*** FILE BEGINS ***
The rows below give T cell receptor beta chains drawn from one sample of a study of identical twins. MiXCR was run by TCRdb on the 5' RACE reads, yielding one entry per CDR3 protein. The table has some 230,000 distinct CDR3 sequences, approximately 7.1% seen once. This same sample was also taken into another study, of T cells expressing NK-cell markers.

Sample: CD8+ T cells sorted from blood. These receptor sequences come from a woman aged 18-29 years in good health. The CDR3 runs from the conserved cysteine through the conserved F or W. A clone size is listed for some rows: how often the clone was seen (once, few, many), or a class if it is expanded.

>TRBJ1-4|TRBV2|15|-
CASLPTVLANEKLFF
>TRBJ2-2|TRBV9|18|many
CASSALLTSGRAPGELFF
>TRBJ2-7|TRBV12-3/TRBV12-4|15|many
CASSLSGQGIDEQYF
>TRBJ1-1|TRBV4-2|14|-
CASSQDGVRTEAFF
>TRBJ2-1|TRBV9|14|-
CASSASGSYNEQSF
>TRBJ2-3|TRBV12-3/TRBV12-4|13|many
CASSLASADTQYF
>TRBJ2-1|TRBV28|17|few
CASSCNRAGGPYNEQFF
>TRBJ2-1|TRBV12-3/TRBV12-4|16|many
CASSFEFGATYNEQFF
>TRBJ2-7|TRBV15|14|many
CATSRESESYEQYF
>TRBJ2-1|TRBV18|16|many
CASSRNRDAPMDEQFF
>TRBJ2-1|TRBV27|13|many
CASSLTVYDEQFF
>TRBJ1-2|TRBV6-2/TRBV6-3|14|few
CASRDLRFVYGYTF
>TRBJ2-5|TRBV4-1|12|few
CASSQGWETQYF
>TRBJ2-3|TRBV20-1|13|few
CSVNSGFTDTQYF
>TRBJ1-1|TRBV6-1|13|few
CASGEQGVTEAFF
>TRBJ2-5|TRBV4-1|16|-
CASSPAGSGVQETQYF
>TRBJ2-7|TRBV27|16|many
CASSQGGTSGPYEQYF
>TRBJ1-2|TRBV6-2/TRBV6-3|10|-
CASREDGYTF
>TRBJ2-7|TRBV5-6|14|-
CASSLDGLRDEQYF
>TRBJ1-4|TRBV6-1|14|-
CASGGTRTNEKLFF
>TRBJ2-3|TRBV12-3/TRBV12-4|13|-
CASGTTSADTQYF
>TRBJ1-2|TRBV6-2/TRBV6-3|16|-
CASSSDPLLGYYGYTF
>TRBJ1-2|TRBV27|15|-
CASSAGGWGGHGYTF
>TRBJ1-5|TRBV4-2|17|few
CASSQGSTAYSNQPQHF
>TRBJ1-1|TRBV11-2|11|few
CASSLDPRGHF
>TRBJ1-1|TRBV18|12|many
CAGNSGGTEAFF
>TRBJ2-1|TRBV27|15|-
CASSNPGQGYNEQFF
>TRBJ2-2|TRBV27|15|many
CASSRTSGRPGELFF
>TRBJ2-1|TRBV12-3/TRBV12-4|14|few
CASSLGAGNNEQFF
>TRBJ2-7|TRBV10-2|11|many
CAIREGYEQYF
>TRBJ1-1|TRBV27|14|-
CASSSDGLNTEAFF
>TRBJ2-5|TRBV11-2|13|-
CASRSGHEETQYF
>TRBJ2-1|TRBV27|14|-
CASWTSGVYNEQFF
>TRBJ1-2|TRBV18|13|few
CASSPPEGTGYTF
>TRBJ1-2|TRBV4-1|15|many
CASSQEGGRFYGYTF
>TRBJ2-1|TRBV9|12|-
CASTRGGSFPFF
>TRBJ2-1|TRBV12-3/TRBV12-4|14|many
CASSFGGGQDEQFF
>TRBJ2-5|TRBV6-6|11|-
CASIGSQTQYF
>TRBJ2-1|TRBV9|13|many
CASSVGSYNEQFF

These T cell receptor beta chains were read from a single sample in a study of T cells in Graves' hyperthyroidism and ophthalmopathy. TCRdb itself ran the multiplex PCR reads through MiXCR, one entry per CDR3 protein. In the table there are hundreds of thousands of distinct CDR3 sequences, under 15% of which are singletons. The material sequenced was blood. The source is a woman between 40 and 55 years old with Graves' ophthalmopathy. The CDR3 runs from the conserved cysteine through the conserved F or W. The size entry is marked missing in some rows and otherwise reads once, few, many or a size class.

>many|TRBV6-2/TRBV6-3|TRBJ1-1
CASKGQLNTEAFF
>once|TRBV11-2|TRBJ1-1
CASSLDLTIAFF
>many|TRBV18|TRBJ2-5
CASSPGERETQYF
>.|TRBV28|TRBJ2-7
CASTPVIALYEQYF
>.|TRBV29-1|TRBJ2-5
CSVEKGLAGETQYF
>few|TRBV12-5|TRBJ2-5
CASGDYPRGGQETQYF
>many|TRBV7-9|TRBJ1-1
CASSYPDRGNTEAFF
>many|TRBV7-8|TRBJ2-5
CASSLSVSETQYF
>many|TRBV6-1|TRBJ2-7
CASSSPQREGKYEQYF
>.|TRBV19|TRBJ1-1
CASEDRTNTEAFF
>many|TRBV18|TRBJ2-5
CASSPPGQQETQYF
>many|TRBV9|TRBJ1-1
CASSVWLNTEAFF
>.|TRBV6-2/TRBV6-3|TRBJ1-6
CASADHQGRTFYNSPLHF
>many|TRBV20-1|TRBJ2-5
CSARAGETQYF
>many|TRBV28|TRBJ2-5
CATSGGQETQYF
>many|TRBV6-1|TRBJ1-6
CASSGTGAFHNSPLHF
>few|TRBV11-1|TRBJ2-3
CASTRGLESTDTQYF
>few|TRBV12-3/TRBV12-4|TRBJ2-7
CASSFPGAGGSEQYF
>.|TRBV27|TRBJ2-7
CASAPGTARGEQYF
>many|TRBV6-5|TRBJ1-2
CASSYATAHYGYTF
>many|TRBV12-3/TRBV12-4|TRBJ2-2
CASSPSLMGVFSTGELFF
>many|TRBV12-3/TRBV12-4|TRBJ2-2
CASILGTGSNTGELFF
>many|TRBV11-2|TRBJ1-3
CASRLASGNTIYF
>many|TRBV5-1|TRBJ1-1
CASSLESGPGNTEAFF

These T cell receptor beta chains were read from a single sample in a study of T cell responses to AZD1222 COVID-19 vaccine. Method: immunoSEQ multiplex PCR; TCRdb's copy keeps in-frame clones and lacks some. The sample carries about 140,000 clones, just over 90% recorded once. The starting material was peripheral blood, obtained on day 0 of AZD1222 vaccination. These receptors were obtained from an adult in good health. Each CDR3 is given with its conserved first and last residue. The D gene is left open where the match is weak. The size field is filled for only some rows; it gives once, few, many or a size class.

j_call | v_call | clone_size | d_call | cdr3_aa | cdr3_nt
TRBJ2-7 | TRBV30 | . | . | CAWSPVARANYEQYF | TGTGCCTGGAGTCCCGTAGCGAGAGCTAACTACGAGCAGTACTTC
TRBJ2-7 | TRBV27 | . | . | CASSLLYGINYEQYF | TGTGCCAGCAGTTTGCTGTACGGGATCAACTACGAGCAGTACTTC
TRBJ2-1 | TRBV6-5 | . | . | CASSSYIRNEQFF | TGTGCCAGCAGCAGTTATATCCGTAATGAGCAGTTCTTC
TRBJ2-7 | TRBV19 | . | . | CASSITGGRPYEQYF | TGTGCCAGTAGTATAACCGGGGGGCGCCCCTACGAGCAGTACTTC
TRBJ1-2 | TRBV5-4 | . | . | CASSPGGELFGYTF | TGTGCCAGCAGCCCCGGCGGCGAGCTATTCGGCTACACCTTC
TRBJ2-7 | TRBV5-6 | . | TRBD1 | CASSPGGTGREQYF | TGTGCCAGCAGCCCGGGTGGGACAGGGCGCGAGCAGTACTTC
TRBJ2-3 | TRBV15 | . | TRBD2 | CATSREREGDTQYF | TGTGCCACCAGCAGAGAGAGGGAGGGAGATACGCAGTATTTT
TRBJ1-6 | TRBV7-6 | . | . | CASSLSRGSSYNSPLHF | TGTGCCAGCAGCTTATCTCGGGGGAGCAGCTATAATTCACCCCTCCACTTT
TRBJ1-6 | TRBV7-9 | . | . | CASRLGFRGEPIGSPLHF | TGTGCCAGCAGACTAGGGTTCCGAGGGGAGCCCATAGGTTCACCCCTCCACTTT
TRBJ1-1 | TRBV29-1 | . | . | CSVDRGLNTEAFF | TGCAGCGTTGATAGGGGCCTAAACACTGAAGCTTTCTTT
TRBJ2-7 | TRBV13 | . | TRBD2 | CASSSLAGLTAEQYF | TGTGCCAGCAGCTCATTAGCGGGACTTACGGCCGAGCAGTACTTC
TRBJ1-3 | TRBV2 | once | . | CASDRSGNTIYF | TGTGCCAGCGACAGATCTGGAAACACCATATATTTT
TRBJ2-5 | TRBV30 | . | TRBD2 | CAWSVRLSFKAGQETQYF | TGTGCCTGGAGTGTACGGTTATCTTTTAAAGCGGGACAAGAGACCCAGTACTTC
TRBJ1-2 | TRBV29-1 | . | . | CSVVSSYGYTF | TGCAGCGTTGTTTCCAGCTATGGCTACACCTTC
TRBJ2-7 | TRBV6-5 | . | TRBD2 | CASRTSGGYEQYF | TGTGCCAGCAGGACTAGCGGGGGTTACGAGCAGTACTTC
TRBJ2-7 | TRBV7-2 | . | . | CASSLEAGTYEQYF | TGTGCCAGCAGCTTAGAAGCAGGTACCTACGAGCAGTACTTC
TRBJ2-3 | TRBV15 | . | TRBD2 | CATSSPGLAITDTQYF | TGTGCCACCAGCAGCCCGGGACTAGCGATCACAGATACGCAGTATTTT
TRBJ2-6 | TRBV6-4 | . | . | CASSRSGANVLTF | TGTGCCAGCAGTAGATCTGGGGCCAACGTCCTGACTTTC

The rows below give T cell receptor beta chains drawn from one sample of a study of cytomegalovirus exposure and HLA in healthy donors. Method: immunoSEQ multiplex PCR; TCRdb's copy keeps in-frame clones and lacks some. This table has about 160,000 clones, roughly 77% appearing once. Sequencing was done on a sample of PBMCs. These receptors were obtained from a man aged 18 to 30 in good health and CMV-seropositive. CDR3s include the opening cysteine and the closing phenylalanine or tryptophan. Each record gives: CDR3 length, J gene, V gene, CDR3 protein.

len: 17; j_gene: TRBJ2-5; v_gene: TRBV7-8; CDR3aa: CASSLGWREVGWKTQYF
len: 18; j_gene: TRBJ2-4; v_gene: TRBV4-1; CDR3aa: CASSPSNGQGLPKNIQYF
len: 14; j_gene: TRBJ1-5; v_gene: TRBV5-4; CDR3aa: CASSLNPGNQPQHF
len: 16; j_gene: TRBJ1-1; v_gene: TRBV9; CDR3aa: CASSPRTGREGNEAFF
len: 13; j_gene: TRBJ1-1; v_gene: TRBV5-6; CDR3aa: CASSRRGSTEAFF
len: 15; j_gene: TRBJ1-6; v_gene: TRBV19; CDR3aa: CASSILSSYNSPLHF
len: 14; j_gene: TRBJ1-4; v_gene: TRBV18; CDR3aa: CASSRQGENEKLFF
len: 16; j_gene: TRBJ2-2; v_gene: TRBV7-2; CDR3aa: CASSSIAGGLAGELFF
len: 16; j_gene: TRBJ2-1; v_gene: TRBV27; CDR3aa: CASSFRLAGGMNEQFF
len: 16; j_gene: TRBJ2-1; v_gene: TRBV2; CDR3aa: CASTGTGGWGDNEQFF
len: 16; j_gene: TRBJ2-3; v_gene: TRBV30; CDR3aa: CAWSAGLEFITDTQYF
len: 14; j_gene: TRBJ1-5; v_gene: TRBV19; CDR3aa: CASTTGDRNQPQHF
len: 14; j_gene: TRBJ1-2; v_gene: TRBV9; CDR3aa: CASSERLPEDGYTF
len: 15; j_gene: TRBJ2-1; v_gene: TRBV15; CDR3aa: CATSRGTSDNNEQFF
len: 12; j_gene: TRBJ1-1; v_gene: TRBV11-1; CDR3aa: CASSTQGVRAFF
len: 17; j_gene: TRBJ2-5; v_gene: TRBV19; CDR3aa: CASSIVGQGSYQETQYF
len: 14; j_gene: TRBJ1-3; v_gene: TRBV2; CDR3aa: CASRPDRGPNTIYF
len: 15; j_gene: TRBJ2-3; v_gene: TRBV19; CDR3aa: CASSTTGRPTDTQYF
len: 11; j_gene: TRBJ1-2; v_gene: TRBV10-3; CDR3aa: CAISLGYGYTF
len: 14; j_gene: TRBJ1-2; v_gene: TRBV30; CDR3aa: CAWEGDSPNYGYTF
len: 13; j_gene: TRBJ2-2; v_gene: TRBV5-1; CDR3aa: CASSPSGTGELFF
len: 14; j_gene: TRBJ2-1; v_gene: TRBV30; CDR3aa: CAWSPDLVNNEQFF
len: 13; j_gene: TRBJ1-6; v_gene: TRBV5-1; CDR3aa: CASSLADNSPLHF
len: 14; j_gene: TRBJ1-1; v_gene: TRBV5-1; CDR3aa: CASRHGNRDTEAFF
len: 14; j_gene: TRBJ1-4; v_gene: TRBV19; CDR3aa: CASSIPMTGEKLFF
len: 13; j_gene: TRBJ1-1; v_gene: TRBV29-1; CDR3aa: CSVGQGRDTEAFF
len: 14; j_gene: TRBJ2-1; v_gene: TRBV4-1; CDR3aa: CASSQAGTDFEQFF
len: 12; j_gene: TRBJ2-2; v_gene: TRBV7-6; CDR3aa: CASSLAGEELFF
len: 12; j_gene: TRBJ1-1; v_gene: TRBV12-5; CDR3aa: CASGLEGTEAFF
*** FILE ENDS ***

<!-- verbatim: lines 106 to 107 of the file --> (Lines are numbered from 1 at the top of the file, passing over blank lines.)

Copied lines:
>.|TRBV6-2/TRBV6-3|TRBJ1-6
CASADHQGRTFYNSPLHF